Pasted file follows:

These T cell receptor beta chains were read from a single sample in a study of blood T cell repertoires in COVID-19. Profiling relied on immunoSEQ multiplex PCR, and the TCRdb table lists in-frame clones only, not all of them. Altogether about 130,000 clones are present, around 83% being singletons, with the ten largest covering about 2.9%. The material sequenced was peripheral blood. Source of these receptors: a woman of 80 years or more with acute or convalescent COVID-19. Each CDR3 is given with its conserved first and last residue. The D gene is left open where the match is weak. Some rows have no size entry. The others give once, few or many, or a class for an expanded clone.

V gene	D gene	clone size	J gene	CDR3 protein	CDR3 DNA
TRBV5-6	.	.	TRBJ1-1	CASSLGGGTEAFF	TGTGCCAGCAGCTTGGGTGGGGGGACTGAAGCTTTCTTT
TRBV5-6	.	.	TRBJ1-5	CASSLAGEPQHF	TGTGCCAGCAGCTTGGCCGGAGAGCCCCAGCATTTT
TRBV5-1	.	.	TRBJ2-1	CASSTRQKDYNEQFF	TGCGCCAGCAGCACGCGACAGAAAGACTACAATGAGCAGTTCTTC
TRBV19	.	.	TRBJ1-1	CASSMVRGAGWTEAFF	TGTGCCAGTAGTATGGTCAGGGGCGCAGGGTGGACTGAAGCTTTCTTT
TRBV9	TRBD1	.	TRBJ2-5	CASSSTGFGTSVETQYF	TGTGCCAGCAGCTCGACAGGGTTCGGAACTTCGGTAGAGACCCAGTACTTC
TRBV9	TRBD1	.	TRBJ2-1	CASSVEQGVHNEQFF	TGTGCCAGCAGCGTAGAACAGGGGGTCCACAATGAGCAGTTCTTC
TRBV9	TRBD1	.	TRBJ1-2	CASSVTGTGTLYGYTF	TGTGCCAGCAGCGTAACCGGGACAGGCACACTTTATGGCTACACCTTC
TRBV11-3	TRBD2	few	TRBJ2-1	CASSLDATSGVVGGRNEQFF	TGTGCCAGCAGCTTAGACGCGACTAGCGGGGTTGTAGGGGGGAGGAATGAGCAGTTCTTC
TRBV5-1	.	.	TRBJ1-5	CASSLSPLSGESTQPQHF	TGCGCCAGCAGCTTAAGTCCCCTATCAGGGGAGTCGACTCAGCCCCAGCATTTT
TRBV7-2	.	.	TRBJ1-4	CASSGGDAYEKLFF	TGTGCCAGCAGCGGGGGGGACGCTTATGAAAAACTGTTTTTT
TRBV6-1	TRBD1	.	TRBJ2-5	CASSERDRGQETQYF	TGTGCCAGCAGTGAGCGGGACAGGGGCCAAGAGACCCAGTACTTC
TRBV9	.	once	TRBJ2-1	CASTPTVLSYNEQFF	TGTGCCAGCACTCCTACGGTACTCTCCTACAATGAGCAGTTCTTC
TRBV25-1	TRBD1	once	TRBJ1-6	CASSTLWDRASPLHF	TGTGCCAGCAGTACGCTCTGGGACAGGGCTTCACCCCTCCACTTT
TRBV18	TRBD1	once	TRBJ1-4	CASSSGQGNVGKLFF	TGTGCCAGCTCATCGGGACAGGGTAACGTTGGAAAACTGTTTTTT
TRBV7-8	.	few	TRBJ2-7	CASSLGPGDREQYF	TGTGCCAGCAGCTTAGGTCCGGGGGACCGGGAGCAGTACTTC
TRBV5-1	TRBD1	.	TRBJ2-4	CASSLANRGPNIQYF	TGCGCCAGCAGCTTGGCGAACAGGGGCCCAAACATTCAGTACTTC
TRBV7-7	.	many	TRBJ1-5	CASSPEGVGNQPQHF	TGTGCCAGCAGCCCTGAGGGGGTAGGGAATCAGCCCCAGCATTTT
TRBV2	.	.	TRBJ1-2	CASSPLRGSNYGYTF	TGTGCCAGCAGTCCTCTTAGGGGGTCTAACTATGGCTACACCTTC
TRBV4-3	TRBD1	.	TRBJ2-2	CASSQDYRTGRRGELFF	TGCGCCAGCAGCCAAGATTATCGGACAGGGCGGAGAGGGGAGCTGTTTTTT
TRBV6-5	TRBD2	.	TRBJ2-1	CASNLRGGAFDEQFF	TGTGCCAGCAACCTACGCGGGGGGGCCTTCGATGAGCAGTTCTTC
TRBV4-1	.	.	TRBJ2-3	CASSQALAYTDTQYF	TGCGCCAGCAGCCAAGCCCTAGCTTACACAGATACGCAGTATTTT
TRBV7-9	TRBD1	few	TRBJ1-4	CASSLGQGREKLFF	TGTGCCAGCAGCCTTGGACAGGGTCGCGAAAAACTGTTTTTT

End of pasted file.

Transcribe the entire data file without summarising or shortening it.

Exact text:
These T cell receptor beta chains were read from a single sample in a study of blood T cell repertoires in COVID-19. Profiling relied on immunoSEQ multiplex PCR, and the TCRdb table lists in-frame clones only, not all of them. Altogether about 130,000 clones are present, around 83% being singletons, with the ten largest covering about 2.9%. The material sequenced was peripheral blood. Source of these receptors: a woman of 80 years or more with acute or convalescent COVID-19. Each CDR3 is given with its conserved first and last residue. The D gene is left open where the match is weak. Some rows have no size entry. The others give once, few or many, or a class for an expanded clone.

V gene	D gene	clone size	J gene	CDR3 protein	CDR3 DNA
TRBV5-6	.	.	TRBJ1-1	CASSLGGGTEAFF	TGTGCCAGCAGCTTGGGTGGGGGGACTGAAGCTTTCTTT
TRBV5-6	.	.	TRBJ1-5	CASSLAGEPQHF	TGTGCCAGCAGCTTGGCCGGAGAGCCCCAGCATTTT
TRBV5-1	.	.	TRBJ2-1	CASSTRQKDYNEQFF	TGCGCCAGCAGCACGCGACAGAAAGACTACAATGAGCAGTTCTTC
TRBV19	.	.	TRBJ1-1	CASSMVRGAGWTEAFF	TGTGCCAGTAGTATGGTCAGGGGCGCAGGGTGGACTGAAGCTTTCTTT
TRBV9	TRBD1	.	TRBJ2-5	CASSSTGFGTSVETQYF	TGTGCCAGCAGCTCGACAGGGTTCGGAACTTCGGTAGAGACCCAGTACTTC
TRBV9	TRBD1	.	TRBJ2-1	CASSVEQGVHNEQFF	TGTGCCAGCAGCGTAGAACAGGGGGTCCACAATGAGCAGTTCTTC
TRBV9	TRBD1	.	TRBJ1-2	CASSVTGTGTLYGYTF	TGTGCCAGCAGCGTAACCGGGACAGGCACACTTTATGGCTACACCTTC
TRBV11-3	TRBD2	few	TRBJ2-1	CASSLDATSGVVGGRNEQFF	TGTGCCAGCAGCTTAGACGCGACTAGCGGGGTTGTAGGGGGGAGGAATGAGCAGTTCTTC
TRBV5-1	.	.	TRBJ1-5	CASSLSPLSGESTQPQHF	TGCGCCAGCAGCTTAAGTCCCCTATCAGGGGAGTCGACTCAGCCCCAGCATTTT
TRBV7-2	.	.	TRBJ1-4	CASSGGDAYEKLFF	TGTGCCAGCAGCGGGGGGGACGCTTATGAAAAACTGTTTTTT
TRBV6-1	TRBD1	.	TRBJ2-5	CASSERDRGQETQYF	TGTGCCAGCAGTGAGCGGGACAGGGGCCAAGAGACCCAGTACTTC
TRBV9	.	once	TRBJ2-1	CASTPTVLSYNEQFF	TGTGCCAGCACTCCTACGGTACTCTCCTACAATGAGCAGTTCTTC
TRBV25-1	TRBD1	once	TRBJ1-6	CASSTLWDRASPLHF	TGTGCCAGCAGTACGCTCTGGGACAGGGCTTCACCCCTCCACTTT
TRBV18	TRBD1	once	TRBJ1-4	CASSSGQGNVGKLFF	TGTGCCAGCTCATCGGGACAGGGTAACGTTGGAAAACTGTTTTTT
TRBV7-8	.	few	TRBJ2-7	CASSLGPGDREQYF	TGTGCCAGCAGCTTAGGTCCGGGGGACCGGGAGCAGTACTTC
TRBV5-1	TRBD1	.	TRBJ2-4	CASSLANRGPNIQYF	TGCGCCAGCAGCTTGGCGAACAGGGGCCCAAACATTCAGTACTTC
TRBV7-7	.	many	TRBJ1-5	CASSPEGVGNQPQHF	TGTGCCAGCAGCCCTGAGGGGGTAGGGAATCAGCCCCAGCATTTT
TRBV2	.	.	TRBJ1-2	CASSPLRGSNYGYTF	TGTGCCAGCAGTCCTCTTAGGGGGTCTAACTATGGCTACACCTTC
TRBV4-3	TRBD1	.	TRBJ2-2	CASSQDYRTGRRGELFF	TGCGCCAGCAGCCAAGATTATCGGACAGGGCGGAGAGGGGAGCTGTTTTTT
TRBV6-5	TRBD2	.	TRBJ2-1	CASNLRGGAFDEQFF	TGTGCCAGCAACCTACGCGGGGGGGCCTTCGATGAGCAGTTCTTC
TRBV4-1	.	.	TRBJ2-3	CASSQALAYTDTQYF	TGCGCCAGCAGCCAAGCCCTAGCTTACACAGATACGCAGTATTTT
TRBV7-9	TRBD1	few	TRBJ1-4	CASSLGQGREKLFF	TGTGCCAGCAGCCTTGGACAGGGTCGCGAAAAACTGTTTTTT